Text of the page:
Successfully reported this slideshow.
We use your LinkedIn profile and activity data to personalize ads and to show you more relevant ads. You can change your ad preferences anytime.
To Err is Human
C. Brent Barrett, Ph.D., HCLD
Boston IVF
Harvard Medical School
DISCLOSURE
● Consultant and lab director for ReproSource Fertility 
Diagnostics
Outline and Learning Objectives
● To Err is Human:  A 10 year study of errors in an IVF lab
– Describe differences in lab ...
To Err Is Human:
Building a Safer Health System
“The title of this report encapsulates
its purpose. Human beings, in all
l...
“…deaths due to medical errors exceed the
number attributable to the 8th-leading cause
of death. More people die in
a give...
Errors in Health Care
● How big is the problem?
● In 1991, NEJM study which analyzed over 30,000 random 
selected records ...
0
1
2
3
4
Adverse events Negligence
Percent of admissions
Adverse events per hospitalization
Adverse event: injury caused ...
0
1
2
3
< 1 month 
impairment
1‐6 month 
impairment
Permanent 
impairment
Death  Deaths d/t 
negligence
Percent of hospita...
“As health care and the system that
delivers it become more
complex, the opportunities for errors
abound.”
Institute of Me...
Complexity in IVF lab
● Techniques
– Egg freezing and thawing
– Embryoscope/Eeva
– PGD/PGS and Day 5/6 biopsies
– PICSI, I...
Errors in ART
● “My lab doesn’t make mistakes”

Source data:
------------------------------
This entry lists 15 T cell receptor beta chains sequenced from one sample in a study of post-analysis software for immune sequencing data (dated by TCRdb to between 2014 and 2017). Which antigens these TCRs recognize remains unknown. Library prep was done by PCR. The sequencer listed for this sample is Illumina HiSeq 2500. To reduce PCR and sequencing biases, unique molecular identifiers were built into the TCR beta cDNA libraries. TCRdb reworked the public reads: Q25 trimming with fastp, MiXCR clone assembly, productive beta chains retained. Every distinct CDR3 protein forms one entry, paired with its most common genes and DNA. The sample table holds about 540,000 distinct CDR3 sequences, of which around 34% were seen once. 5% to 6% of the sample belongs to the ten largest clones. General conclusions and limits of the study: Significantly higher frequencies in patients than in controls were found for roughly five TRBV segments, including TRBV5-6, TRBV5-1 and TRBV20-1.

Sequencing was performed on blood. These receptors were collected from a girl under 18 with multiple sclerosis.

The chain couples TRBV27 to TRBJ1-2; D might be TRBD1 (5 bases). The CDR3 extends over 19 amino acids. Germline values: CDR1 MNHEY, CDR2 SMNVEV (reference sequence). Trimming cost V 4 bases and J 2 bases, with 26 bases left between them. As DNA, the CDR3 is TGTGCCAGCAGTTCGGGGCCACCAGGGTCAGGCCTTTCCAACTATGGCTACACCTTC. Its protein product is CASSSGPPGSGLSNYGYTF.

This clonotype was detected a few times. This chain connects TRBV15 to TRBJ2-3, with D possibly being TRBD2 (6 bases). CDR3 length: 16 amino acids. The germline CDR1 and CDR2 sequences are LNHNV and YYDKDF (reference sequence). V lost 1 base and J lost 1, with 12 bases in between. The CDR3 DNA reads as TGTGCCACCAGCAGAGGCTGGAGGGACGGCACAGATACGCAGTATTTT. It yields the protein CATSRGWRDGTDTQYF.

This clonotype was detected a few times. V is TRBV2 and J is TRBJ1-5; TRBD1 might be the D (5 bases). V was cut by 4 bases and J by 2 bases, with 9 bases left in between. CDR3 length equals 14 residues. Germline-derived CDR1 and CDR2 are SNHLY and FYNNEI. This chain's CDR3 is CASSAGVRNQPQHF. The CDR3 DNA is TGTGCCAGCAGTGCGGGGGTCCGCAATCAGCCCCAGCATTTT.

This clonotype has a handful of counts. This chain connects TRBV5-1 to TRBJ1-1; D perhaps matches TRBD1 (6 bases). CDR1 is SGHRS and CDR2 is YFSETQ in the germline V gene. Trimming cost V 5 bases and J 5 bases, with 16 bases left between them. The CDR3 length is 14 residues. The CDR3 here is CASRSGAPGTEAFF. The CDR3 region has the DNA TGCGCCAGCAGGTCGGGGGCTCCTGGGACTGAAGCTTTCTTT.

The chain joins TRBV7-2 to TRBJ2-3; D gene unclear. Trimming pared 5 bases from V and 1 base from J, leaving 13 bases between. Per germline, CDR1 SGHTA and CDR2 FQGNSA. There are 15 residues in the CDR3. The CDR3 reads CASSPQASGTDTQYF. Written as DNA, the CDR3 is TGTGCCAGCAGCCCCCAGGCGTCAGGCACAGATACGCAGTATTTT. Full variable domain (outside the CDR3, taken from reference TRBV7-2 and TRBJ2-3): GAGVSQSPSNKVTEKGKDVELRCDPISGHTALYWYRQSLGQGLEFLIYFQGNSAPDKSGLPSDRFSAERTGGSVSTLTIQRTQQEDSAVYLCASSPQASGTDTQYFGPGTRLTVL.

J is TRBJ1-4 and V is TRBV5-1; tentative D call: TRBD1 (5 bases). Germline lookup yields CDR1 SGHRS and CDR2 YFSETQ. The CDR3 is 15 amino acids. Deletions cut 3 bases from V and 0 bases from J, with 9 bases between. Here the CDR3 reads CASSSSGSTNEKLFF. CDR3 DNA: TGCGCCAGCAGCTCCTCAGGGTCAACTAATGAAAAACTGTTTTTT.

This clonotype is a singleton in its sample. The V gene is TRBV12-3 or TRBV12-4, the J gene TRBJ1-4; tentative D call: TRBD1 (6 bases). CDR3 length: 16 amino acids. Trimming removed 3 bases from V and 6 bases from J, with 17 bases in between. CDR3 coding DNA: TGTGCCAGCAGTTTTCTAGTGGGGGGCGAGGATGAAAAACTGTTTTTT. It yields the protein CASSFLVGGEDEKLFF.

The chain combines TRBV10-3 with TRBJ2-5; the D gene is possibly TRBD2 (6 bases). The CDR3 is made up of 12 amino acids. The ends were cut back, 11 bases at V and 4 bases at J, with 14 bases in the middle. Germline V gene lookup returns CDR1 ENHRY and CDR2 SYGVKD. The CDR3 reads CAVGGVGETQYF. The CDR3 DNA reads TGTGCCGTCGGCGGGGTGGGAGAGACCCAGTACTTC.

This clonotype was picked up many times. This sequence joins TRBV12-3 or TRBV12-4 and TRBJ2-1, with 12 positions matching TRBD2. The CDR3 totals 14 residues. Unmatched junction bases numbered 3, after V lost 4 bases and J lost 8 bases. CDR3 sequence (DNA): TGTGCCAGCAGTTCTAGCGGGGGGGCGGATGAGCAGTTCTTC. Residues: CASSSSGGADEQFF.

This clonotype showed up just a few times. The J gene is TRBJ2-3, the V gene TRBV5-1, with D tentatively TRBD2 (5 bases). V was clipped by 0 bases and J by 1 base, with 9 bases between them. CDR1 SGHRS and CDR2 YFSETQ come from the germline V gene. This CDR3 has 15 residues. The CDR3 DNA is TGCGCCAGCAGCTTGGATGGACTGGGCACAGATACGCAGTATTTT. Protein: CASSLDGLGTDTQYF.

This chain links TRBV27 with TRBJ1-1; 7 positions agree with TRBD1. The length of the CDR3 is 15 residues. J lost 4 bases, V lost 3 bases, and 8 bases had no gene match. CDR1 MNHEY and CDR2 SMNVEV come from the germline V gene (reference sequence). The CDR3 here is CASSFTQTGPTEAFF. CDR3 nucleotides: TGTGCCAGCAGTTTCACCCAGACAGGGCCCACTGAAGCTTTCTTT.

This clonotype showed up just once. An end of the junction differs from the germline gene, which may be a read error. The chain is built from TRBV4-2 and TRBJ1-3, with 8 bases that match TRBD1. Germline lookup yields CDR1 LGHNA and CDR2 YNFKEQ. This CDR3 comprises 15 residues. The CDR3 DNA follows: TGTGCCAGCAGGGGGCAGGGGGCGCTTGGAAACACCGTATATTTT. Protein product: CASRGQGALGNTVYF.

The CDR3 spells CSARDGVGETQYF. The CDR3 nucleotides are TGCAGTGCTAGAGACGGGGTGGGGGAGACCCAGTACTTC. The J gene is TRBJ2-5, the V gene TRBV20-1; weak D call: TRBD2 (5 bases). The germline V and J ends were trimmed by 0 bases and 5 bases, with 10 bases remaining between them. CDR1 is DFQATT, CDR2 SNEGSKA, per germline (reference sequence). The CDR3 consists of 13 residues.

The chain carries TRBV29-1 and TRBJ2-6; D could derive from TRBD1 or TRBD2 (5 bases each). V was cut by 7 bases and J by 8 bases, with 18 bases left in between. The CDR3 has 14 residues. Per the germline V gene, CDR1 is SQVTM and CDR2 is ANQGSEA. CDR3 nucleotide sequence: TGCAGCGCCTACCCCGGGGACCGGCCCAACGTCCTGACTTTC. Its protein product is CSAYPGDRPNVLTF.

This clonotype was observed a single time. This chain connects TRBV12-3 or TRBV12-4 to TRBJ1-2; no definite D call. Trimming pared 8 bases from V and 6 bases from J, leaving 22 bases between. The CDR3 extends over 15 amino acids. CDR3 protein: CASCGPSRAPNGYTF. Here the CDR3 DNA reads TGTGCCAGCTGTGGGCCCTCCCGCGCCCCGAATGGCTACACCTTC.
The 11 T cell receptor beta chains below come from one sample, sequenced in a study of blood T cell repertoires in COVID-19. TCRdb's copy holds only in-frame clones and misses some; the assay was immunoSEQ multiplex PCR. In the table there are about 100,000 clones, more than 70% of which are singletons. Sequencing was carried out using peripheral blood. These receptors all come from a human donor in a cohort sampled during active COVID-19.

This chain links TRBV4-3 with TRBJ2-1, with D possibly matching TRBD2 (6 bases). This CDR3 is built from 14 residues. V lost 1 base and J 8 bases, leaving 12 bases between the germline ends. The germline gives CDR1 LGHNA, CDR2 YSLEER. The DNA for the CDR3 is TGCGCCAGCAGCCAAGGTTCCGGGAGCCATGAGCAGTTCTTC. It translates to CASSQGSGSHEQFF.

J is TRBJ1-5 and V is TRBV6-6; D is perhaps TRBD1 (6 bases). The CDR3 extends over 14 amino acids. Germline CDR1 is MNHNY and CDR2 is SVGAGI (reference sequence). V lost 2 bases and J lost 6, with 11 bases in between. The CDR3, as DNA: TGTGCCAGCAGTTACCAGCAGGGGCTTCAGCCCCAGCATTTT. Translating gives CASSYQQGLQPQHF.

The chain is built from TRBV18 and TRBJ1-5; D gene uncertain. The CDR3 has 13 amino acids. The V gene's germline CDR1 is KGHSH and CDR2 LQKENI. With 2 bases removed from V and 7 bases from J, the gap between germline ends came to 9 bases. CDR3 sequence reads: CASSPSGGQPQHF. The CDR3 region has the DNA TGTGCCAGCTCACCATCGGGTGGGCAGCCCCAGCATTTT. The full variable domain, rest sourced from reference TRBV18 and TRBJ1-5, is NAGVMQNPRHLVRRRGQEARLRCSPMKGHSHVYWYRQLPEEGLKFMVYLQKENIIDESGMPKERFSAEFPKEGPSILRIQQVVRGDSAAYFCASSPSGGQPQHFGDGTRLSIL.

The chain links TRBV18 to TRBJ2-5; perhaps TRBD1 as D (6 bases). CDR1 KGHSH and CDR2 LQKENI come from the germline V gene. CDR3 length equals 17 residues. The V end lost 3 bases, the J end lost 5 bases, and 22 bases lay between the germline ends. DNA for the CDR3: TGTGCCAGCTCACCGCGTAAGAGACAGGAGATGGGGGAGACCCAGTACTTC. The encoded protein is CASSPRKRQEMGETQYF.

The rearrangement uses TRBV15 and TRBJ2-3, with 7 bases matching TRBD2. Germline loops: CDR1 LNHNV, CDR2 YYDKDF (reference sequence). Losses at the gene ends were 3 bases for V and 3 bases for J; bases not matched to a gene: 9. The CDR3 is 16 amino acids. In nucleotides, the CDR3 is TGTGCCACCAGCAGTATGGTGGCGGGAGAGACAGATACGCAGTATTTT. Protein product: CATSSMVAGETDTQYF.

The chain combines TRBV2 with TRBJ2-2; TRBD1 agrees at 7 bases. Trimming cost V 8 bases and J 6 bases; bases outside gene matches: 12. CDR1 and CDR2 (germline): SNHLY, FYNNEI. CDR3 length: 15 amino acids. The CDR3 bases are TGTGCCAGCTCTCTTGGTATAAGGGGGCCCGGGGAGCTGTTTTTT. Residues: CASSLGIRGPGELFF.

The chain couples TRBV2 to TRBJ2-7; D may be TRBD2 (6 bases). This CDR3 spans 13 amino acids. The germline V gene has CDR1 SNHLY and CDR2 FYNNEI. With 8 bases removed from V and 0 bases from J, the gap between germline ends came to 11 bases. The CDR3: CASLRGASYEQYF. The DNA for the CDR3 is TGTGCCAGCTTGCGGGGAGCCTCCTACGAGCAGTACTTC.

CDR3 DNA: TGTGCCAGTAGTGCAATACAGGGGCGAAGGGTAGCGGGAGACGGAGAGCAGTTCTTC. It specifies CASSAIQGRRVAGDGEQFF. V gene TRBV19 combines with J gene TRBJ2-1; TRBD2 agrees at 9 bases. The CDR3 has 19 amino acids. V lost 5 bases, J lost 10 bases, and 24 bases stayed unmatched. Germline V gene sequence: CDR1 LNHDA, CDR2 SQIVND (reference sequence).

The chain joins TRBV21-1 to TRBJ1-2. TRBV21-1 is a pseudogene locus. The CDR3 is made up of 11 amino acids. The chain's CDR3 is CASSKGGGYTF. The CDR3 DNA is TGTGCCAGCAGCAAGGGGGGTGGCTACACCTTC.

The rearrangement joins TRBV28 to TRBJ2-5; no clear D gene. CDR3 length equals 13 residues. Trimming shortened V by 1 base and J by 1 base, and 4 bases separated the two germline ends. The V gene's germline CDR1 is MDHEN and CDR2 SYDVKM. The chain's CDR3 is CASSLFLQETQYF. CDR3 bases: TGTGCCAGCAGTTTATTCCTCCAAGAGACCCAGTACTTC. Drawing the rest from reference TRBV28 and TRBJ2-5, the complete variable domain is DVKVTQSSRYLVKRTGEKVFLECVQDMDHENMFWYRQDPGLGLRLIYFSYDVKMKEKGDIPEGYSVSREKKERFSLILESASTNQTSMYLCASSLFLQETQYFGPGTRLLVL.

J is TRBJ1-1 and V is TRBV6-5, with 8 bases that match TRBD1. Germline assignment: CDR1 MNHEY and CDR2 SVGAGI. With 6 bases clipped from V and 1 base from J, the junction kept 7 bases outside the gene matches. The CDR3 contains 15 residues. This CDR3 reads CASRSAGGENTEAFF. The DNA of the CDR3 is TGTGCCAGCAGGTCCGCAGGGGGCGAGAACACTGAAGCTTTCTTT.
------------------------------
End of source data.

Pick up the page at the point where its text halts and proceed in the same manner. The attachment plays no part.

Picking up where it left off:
● Tendency in medicine and our field to hide our mistakes
● Creates a sense...
“This report describes a serious
concern in health care that, if discussed
at all, is discussed only behind closed
doors.”...
Nonconformance database
● In March, 2003, Boston IVF became certified to the ISO 
9001:2000 quality standard 
● Standard r...
ART lab errors
● Reviewed our nonconformance database between March, 
2003 and November, 2013
– What errors are made?
– Ho...
Departments and procedures
● Phlebotomy/pre‐analytic procedures
● Endocrine
● Andrology
– SA; IUI and IVF sperm preparatio...
Study period
● March, 2003 ‐ November, 2013
● Total number of cycles = 31,715
– 25,764 egg retrievals
– 5,951 thaw cycles
...
Average number per year
● 2,417 retrievals
• 558 thaw cycles
• 2,364 IUI cycles
• 1,969 SA
• 14,660 procedures
Category
Communication Inter‐departmental 
communication problems
Documents/records Incorrect or incomplete 
documentation...
Category
Human An error such as performing 
a task outside of a 
documented protocol or a 
mistake or oversight which 
was...
Grading
● None/Minimal